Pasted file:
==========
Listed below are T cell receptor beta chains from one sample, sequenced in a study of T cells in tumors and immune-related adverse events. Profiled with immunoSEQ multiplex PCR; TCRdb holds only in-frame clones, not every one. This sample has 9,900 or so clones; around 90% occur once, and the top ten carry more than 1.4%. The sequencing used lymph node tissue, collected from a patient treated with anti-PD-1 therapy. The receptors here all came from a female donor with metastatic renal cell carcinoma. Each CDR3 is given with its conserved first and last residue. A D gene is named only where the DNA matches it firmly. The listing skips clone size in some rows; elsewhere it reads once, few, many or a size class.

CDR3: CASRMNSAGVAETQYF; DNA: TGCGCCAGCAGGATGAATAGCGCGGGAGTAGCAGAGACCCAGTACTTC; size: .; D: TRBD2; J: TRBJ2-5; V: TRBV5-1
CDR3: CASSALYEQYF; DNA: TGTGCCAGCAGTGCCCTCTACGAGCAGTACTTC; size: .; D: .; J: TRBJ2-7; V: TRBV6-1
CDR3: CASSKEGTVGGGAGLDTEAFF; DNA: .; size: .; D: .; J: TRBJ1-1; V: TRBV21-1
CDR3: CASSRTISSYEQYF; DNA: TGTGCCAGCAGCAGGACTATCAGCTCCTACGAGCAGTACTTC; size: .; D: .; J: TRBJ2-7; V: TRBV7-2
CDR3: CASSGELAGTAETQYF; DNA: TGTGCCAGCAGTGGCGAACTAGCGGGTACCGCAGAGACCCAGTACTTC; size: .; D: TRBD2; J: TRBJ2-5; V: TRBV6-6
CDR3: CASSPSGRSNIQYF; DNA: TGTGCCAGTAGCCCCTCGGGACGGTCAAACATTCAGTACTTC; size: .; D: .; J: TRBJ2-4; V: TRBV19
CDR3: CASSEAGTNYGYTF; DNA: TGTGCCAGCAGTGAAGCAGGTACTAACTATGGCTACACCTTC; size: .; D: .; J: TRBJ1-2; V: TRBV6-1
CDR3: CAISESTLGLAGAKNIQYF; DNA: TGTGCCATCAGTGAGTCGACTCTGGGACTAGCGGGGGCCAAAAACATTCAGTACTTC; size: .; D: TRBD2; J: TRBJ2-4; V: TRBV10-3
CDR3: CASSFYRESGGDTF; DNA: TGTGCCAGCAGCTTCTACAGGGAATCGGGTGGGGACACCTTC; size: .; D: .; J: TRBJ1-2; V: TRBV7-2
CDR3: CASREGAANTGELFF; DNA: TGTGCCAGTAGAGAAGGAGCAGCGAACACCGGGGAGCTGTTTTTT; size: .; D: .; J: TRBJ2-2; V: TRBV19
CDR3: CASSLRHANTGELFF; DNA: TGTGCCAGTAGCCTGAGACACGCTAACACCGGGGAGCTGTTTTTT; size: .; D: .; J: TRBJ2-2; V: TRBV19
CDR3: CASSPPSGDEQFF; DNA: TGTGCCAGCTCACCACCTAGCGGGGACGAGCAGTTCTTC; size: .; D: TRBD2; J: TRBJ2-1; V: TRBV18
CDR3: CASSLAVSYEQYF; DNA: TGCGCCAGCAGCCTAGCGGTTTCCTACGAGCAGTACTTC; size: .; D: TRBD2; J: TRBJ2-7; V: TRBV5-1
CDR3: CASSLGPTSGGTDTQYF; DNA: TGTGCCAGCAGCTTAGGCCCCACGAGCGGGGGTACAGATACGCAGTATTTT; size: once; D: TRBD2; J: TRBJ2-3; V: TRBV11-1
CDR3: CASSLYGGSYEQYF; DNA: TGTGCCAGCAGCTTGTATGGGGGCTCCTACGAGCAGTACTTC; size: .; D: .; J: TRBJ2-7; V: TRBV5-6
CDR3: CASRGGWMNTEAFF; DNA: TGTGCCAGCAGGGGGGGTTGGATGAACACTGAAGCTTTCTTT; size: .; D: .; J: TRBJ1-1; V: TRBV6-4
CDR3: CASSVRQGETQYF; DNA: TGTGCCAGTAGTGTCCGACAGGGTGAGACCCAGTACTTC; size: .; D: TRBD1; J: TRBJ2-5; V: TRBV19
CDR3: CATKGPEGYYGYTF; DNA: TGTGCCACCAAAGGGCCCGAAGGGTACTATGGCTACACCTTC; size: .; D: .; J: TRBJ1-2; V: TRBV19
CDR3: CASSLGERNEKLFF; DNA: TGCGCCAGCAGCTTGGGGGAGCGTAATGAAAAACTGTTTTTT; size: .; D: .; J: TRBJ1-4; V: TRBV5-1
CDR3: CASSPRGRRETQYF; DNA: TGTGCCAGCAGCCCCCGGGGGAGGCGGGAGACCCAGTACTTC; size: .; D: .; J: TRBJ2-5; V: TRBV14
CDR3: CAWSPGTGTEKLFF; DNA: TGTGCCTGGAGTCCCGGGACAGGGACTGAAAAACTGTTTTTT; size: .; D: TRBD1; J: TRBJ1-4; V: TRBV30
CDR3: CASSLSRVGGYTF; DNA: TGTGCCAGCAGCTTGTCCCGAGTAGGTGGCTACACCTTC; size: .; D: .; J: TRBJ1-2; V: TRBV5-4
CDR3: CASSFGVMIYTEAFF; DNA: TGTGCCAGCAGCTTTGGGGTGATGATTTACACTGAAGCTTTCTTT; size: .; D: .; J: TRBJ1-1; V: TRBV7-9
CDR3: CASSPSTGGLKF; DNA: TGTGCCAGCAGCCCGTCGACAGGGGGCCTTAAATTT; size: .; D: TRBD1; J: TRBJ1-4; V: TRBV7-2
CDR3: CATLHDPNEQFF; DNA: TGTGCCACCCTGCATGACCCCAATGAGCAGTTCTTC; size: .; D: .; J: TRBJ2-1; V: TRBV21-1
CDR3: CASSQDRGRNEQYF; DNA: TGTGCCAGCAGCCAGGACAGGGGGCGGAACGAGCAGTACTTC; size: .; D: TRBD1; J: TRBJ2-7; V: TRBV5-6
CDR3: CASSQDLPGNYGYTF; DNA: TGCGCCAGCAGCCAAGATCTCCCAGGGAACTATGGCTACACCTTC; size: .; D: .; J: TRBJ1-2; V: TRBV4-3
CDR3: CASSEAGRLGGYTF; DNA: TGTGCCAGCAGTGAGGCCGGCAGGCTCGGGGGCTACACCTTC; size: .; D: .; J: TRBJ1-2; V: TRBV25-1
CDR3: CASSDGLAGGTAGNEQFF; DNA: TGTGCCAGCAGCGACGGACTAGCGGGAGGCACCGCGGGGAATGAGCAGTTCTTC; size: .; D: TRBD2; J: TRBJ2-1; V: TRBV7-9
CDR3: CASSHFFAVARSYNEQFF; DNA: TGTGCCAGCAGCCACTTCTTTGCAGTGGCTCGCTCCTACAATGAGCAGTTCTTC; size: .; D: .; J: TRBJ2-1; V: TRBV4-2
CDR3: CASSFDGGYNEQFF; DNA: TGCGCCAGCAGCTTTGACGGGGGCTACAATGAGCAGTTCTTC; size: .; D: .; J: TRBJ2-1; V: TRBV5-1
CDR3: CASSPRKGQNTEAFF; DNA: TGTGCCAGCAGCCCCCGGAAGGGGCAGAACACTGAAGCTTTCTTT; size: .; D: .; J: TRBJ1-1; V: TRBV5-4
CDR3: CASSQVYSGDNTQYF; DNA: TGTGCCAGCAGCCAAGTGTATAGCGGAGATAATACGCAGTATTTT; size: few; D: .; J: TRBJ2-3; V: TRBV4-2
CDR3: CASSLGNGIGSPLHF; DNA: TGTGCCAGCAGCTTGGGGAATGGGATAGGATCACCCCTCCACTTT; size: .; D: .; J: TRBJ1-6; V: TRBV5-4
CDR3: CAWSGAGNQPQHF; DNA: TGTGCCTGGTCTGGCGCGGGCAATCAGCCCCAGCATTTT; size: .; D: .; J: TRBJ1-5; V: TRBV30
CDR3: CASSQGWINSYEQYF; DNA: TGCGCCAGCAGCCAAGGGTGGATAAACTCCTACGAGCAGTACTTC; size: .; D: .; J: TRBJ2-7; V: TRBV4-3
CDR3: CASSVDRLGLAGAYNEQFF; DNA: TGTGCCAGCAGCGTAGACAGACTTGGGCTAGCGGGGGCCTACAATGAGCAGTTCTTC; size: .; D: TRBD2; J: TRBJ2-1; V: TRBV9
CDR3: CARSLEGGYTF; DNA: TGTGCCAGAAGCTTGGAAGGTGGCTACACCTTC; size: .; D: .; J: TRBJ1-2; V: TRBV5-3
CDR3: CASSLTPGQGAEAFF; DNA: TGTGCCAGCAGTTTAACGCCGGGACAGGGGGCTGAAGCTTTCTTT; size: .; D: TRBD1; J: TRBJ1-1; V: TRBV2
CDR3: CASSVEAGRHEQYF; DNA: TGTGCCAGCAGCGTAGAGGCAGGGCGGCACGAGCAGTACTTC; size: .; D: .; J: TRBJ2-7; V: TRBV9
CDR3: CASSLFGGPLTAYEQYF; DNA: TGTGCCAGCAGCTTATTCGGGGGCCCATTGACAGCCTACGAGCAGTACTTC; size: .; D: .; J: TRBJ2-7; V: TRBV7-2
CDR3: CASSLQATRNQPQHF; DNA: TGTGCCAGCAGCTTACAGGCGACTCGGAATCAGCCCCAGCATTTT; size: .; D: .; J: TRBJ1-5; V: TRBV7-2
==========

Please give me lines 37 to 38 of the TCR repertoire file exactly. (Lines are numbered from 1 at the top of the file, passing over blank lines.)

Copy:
CDR3: CASSQGWINSYEQYF; DNA: TGCGCCAGCAGCCAAGGGTGGATAAACTCCTACGAGCAGTACTTC; size: .; D: .; J: TRBJ2-7; V: TRBV4-3
CDR3: CASSVDRLGLAGAYNEQFF; DNA: TGTGCCAGCAGCGTAGACAGACTTGGGCTAGCGGGGGCCTACAATGAGCAGTTCTTC; size: .; D: TRBD2; J: TRBJ2-1; V: TRBV9